Automated Testing for Mobile Applications, Websites, and APIs

Written By Brad Hunt

30,000 hours. That is how many hours the Quality Assurance (QA) team at Smooth Fusion has logged over the last 18 years. 30,000 hours of checking requirements, executing test cases, logging bugs, verifying bug fixes, and overall trying to improve quality on the sites and software we build for our clients. A good QA team is essential to any web site or enterprise application build. Our QA team helps us achieve our mission of building functional, usable, secure and elegant software.

Over the last 18 years, the web has changed drastically. Although we still build marketing web sites, a core competency of Smooth Fusion is building enterprise applications that run on the web-applications with various users, groups, and roles; applications with integrations into backend CRM and ERP solutions; applications that require PCI and HIPAA compliance; and applications that create and consume APIs. In short, applications that power business.

These applications require a different level of quality assurance than a standard brochure web site. They require ongoing testing as new features are added. Additionally, to make sure that new features did not break previously functional features, we perform regression testing in-house. And when we push out a new version of software, we perform build verification tests to make sure nothing in the deployment process introduced an error.

To empower our team to perform all these various tests, we have been using Telerik Test Studio from Progress Software. Telerik Test Studio allows us to automate test execution, which gives our QA team more time to focus on creating solid tests. Telerik Test Studio allows us to test mobile applications, web sites, and APIs. Additionally, the test cases we setup can be run as performance tests too. Another thing we like about Test Studio is that helps the QA team and development teams work together. A QA lead can create a test case through a simple point-and-click process, and that test case can be saved to source control where a developer can open it up in Visual Studio. And if a test case does uncover a problem, we can simply click a button inside Test Studio and it will log an issue in Jira. Let’s take a closer look at Test Studio in action.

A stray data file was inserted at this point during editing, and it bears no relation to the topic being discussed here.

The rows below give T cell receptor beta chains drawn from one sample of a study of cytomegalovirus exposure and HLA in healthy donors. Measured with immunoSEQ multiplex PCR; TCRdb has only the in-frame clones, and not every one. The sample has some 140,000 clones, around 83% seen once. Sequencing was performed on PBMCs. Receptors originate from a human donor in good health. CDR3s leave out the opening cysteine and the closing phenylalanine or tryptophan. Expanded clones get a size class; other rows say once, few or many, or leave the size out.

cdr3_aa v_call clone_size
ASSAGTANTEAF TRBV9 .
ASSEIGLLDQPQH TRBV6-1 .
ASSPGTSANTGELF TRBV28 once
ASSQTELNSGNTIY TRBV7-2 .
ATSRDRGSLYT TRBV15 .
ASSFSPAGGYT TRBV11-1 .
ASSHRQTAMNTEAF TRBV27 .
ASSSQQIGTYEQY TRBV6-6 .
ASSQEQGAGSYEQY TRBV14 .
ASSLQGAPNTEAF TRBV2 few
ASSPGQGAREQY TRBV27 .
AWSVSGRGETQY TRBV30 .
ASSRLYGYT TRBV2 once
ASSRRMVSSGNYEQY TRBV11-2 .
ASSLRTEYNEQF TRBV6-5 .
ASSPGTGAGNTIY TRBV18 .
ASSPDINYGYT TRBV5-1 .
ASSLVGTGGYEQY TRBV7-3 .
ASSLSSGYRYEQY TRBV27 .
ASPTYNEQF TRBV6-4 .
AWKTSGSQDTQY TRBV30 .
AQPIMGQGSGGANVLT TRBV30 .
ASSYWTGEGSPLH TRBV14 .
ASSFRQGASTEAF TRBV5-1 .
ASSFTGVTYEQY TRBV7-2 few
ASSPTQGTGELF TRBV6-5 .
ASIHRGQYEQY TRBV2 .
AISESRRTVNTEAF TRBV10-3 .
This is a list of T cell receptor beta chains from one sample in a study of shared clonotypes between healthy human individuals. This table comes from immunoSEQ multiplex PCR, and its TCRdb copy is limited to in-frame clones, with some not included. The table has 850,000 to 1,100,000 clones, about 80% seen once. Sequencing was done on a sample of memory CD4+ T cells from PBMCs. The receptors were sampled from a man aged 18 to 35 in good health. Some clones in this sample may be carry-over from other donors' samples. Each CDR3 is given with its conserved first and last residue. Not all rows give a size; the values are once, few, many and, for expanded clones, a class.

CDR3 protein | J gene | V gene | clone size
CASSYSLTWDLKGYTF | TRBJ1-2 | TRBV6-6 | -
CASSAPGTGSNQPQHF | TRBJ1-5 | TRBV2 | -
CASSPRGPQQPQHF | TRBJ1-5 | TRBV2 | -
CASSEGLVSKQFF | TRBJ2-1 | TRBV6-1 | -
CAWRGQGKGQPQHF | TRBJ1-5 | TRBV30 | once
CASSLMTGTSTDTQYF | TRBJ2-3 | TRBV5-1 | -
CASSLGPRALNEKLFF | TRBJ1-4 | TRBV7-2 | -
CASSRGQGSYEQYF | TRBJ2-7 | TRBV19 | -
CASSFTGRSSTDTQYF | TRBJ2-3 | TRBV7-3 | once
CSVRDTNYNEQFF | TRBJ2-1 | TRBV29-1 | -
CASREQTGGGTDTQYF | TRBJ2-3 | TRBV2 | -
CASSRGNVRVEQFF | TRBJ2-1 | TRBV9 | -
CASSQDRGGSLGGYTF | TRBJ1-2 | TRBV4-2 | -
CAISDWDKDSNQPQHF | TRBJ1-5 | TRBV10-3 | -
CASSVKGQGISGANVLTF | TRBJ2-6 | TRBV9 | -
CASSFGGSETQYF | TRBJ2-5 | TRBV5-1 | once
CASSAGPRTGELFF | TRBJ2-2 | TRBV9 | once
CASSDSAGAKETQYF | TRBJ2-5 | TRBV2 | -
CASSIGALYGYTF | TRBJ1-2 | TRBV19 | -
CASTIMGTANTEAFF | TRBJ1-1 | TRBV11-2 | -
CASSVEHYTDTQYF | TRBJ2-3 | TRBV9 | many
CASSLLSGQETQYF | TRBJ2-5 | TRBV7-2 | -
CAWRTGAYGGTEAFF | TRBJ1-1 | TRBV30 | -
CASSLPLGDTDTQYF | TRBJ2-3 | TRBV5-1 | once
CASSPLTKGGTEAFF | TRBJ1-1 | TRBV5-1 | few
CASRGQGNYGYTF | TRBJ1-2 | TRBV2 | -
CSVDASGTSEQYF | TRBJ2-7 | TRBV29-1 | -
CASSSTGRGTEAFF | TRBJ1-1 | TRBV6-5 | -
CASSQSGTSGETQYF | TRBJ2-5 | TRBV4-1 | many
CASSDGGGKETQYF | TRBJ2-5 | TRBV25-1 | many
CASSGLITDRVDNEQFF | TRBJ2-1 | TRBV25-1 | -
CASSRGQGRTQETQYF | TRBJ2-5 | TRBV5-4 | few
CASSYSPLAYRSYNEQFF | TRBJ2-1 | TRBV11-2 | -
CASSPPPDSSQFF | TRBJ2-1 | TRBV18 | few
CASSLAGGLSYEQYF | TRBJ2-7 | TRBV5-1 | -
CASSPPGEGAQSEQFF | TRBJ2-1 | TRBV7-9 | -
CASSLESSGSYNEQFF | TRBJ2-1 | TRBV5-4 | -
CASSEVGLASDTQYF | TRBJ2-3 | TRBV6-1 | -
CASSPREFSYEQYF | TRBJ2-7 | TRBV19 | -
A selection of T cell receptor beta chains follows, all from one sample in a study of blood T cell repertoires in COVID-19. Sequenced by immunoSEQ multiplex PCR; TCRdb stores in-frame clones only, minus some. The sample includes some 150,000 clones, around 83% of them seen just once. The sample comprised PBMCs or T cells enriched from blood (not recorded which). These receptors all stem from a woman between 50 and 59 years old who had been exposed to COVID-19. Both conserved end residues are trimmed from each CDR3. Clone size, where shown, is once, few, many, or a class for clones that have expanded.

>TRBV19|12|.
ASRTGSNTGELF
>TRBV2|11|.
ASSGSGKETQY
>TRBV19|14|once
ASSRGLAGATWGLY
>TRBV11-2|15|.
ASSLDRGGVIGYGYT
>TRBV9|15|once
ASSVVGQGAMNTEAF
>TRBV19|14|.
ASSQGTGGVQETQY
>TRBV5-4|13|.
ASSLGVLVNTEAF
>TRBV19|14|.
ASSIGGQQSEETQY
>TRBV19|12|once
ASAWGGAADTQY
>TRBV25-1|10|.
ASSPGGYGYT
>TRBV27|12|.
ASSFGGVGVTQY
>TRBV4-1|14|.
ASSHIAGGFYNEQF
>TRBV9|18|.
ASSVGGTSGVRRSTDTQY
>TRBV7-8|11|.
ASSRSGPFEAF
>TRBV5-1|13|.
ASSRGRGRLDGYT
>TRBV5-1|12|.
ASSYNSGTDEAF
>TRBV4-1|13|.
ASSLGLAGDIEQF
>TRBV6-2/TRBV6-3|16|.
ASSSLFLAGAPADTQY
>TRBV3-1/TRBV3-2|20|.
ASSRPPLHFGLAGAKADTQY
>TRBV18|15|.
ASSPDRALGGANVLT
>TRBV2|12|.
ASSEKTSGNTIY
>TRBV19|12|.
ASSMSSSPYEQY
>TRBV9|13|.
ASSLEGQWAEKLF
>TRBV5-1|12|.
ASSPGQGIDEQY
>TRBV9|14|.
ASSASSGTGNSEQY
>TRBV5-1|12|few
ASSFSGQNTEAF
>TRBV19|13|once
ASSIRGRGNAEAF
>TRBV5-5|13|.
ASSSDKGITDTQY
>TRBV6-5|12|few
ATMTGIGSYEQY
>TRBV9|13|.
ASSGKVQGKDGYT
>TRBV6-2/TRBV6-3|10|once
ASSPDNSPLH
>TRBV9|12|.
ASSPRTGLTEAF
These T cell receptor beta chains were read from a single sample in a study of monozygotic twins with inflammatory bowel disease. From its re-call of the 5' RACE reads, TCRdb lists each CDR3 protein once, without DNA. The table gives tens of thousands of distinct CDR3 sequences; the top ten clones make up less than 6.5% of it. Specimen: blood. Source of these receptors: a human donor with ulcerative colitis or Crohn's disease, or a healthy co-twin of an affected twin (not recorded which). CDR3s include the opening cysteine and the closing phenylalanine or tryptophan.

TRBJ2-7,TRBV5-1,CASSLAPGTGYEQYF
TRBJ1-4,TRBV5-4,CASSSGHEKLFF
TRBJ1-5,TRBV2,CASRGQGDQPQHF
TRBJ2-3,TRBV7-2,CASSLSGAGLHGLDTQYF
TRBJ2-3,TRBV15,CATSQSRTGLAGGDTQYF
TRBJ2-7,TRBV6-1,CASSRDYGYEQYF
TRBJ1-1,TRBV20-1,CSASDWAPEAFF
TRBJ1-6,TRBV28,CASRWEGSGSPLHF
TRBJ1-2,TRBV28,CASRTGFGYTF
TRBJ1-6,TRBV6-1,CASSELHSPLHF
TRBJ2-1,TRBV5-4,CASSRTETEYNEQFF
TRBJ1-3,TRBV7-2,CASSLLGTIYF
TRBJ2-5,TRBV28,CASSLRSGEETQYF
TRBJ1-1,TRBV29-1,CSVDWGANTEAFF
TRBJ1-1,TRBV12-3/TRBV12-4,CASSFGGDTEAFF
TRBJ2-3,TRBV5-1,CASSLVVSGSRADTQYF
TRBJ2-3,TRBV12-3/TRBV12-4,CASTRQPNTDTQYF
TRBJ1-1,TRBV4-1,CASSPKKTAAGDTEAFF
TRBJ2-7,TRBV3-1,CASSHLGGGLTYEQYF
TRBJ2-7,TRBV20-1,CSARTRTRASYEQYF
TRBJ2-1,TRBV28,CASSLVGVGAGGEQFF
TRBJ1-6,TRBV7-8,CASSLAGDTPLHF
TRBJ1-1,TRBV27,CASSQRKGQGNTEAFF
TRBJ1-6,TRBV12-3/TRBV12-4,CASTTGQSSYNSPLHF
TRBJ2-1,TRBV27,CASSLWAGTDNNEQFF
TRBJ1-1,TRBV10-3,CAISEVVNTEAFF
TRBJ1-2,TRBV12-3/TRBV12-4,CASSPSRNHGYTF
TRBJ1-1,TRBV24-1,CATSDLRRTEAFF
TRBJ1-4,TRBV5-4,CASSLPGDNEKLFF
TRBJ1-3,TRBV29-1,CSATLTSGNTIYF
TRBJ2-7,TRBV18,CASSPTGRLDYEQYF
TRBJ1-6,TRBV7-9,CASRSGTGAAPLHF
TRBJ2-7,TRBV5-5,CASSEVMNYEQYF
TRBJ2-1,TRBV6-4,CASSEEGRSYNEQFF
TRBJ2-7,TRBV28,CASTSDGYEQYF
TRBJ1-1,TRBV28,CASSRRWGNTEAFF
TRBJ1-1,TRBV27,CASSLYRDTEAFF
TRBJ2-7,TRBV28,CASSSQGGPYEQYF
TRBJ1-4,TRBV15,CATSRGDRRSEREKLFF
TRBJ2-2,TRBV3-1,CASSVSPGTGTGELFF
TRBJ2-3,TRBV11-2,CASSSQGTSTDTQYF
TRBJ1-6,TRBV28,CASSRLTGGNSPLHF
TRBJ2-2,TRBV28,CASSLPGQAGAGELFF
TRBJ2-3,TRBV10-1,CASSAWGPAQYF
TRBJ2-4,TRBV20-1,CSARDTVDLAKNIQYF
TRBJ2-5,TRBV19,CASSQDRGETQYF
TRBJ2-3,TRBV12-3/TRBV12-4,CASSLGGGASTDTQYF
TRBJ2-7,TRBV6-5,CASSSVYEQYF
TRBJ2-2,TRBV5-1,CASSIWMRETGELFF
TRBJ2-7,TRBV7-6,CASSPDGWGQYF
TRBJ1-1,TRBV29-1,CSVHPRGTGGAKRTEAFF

Recording Tests

Test Studio organizes its tests inside a project. When creating a new project, you can select from Web & Desktop, Mobile, or API.

Once the main Test Studio interface loads, select “Record à Web Test” as shown below.

Next, you will enter the URL where the test will be performed, select the browser in which to record the test and then click Record.

The selected browser will launch, and then you just point and click to perform the test case inside the browser. In the example below, I am completing the contact form.

When you have completed your test steps, close the browser and you can see the test that was created in Test Studio. Notice in the image below you can see each step of the test including where I hit <tab> on the keyboard to move between form elements.

After the test has been recorded, you can “playback” that same test in various other browsers. Additionally, you can save a collection of tests and run them on-demand or on a regular schedule.

The example above barely scratches the surface of what Test Studio can do. Check out the Test Studio YouTube Channel for some good how-to videos.

Adding a Bug to Jira

So, what happens when a test fails? If any step in the test fails, you will see a red X next to the step as shown below:

If you then double-click on the red X you will get additional details for the error:

You can see from the details above, that the HTML element was not found on the page, so the test failed. Using the “Submit Bug” button at the bottom, I could send this error to Jira, so that our development team can check out the problem.

The first time you try to submit the bug, you will see this screen:

Just click on the “Set this up now” button and you will be able to configure TeamPulse server, Team Foundation Server, or Jira Server. In our case, we use Jira, so I complete the form fields below:

Once the configuration has been completed, then you can submit bugs straight to Jira:

The bug is automatically logged for the team to see. The logs include the state of the DOM on failure, the execution logs and a screenshot of the site at the time of failure, which is all useful information when trying to address a bug.


Progress Telerik Test Studio is a powerful testing application that allows us to create better enterprise applications and web sites. It also allows us to collaborate better as a team, and spend more time creating thoughtful tests. In a future article, we will discuss more about how Test Studio is changing our testing culture to one of automation over manual testing. We’d encourage you to check it out at

Smooth Fusion is a custom web and mobile development company and leading Progress Sitefinity CMS Partner. We create functional, usable, secure, and elegant software while striving to make the process painless for our customers. We offer a set of core services that we’ve adapted and refined for more than 250 clients over our 18 years in business. We’ve completed more than 1800 projects across dozens of industries. To talk to us about your project or review our portfolio, send us a message and one of our project managers will reach out to you quickly.